After a slow week, we’re back with a vengeance. And by a vengeance, we mean the greatest bruschetta you will ever eat. We’ve debated the actual origins of this bruschetta recipe, with Sal claiming his Aunt in Sicily explained it to him and Elise claiming that we modeled it off a delicious version eaten at a small cafe in Taormina (also Sicily!), that forever changed our perception of tomato bruschetta for the better. Either way, this bruschetta is phenomenal and even Elise, the tomato hater, is obsessed with it. The arrival of more tomatoes from our garden proved the perfect time to bruschetta-it-up.
Interestingly, bruschetta itself does not always have to be made with tomatoes (most people are only familiar with this version here in the states. And please, people, it’s pronounced bruSKEtta NOT bruSHEtta!). Rather, it can be any combination of toasted bread/crackers and delicious, spreadable topping. Still, we’ve found that you can’t go wrong with the classic flavors of tomato, basil and garlic.
Our version of bruschetta is a classic with a twist. We pump our recipe up with the addition of onions (this is the secret ingredient, surprise!). Also, we chop our garlic and add it to the mixture rather than rubbing the clove straight on the bread. We find that the spicy, crunchy combo of the onions and garlic really amps up the flavors, adds dimension and cuts the tomato taste in a way that is quite pleasing to anyone who’s one the fence about tomatoes.
(tomatoes, onion, basil and garlic. Pig shaped cutting board optional)
Tomato Bruschetta (serves 2-4)
From the garden: tomatoes, basil
3 small-medium tomatoes (we used two regular and a bunch of cherry tomatoes here)
1 clove garlic
small bunch basil
Extra Virgin Olive Oil
Crusty bread, toasted, for serving.
Finely dice the garlic and onions. Chop tomatoes into small bite sized pieces and add to onion/garlic mixture. Mince basil and add as well. Add olive oil to taste (about 2 tbsp), as well as salt, pepper and oregano. Mix thoroughly*. Serve atop toasted bread.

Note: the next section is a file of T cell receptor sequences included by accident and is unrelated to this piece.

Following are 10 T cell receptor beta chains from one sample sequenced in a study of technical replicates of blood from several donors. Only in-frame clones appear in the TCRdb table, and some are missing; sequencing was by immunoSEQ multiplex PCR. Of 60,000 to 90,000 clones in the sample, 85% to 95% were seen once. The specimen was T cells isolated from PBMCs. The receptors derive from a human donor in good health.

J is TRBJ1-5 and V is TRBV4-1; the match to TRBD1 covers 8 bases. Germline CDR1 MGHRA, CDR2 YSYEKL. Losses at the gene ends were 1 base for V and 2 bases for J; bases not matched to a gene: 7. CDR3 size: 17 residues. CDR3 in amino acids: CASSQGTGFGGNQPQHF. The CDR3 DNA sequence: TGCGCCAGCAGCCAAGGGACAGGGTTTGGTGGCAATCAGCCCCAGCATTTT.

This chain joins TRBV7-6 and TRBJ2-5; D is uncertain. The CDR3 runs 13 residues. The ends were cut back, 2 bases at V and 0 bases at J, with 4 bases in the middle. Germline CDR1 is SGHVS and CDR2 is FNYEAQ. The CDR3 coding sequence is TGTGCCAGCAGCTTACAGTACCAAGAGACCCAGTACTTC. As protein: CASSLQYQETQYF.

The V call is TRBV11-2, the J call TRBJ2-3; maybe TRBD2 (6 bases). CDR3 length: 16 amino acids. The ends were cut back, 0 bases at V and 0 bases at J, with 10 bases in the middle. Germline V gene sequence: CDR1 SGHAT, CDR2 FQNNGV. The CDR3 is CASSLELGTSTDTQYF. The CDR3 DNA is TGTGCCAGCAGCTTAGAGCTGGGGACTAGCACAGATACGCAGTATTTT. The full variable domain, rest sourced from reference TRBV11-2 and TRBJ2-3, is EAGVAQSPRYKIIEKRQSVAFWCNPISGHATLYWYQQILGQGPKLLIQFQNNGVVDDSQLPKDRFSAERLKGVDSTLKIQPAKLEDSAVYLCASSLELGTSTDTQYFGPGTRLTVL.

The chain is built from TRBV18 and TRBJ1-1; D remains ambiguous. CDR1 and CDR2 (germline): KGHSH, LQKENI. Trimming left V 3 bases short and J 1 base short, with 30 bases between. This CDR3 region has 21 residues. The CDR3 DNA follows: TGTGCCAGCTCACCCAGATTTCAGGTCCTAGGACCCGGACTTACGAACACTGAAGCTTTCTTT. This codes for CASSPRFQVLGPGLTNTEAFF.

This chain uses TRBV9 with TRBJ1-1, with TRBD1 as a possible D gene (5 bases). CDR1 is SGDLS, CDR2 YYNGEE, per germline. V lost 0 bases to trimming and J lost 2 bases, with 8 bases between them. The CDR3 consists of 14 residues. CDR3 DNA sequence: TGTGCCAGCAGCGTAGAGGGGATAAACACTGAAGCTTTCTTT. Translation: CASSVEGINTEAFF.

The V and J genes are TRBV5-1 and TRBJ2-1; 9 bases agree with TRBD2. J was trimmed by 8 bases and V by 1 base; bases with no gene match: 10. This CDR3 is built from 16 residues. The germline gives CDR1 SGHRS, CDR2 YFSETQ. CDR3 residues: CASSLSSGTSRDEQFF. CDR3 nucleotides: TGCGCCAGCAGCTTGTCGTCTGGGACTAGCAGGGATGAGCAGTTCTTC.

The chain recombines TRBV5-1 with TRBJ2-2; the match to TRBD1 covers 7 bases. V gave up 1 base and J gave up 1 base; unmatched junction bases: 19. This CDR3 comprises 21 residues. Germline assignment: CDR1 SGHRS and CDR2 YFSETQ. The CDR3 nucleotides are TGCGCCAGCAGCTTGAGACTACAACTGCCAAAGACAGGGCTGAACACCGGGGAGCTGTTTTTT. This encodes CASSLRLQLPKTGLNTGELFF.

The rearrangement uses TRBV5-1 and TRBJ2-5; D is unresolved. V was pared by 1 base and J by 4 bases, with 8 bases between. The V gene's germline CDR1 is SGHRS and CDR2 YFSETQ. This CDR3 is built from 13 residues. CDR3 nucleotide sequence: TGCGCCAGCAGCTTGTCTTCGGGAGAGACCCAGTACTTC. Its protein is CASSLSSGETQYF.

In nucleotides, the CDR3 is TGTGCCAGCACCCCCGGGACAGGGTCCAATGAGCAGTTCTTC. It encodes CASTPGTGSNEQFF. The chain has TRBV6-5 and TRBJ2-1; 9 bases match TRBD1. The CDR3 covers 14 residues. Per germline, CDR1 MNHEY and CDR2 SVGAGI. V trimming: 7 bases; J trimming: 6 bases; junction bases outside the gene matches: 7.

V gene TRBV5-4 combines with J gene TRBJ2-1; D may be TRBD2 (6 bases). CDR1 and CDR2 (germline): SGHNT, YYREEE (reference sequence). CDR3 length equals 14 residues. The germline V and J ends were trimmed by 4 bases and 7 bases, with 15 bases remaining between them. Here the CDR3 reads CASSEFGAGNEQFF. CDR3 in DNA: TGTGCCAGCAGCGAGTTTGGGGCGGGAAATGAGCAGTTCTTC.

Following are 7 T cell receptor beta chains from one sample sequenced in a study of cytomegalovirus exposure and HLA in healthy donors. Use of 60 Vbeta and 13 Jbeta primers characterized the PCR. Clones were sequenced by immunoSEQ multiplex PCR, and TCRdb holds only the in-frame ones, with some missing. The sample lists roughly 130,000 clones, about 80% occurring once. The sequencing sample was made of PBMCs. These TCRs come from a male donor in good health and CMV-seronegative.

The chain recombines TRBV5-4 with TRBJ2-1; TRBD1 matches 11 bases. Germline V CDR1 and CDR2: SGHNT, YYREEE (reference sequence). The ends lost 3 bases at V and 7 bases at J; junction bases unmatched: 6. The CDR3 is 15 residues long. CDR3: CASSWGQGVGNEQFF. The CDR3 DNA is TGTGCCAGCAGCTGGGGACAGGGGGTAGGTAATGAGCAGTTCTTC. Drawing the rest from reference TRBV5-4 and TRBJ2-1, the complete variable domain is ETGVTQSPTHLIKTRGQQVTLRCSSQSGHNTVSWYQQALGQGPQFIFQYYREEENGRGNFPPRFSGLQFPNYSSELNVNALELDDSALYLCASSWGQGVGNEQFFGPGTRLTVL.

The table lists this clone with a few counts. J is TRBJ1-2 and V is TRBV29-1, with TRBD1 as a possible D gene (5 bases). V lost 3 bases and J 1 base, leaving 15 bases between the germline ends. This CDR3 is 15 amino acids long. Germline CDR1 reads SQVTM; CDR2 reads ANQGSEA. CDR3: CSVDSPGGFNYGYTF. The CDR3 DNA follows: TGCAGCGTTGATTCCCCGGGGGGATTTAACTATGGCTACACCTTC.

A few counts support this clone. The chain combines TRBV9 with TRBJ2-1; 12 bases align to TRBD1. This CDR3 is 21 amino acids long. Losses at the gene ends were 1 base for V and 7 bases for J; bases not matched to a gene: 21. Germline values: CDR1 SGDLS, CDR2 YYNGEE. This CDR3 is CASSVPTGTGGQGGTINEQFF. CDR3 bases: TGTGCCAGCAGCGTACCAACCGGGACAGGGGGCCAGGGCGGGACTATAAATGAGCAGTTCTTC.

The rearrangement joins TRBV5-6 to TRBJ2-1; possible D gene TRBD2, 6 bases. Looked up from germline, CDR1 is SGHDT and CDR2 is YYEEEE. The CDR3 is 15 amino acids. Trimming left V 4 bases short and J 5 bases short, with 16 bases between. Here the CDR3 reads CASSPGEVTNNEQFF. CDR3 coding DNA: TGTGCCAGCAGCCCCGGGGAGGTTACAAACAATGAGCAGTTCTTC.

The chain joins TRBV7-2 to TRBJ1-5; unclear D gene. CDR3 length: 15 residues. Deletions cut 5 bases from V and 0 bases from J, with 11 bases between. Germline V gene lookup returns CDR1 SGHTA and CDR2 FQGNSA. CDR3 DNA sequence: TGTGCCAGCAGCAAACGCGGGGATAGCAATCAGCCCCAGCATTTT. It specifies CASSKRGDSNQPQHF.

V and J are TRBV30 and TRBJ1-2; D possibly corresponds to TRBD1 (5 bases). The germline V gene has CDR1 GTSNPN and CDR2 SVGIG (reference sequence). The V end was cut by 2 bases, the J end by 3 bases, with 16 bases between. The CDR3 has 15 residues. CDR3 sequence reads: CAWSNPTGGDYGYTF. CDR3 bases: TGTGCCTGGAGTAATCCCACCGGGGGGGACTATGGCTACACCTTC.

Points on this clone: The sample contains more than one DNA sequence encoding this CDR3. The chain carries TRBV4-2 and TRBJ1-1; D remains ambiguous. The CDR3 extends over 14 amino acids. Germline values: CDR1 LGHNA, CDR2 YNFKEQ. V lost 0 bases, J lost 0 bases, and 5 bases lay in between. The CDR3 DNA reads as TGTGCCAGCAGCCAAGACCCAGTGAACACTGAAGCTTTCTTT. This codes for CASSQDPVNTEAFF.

*Let mixture sit for a bit in order to let the flavors meld and develop. Or, if you’re like us, eat the whole bowl immediately and regret nothing.
This bruschetta is truly epic. We lived in Naples, Italy for a year after college, and “bruschetta time” was a weekly occurrence. “Bruschetta time” involved making a huge batch of this bruschetta, toasting up about 25 pieces of bread (often we would add melted mozzarella to the bread as well, to make it even more decadent), and eating every last piece down to the crumb. Typically, fighting over who got more pieces was involved, as was hogging the spoon in order to beat out the other for the best scoops. Ah, romance.
But seriously, how could you not fight over this delicious concoction? It is an ode to tomatoes and summer. It is drip down your chin juicy. It is sweet, pungent, fresh and spicy all at once. It is deceptively easy to finish off an entire bowl in one sitting.
We are looking forward to much more “Bruschetta time” this summer. Might we add that this is the perfect dish to impress at a party. Everyone we’ve ever served it to has loved it. Note: due to the amount of onions and garlic, this may not be the dish to serve on a first date. You would probably be too busy inhaling this bruschetta, as we were, to gaze lovingly into each other’s eyes, anyway.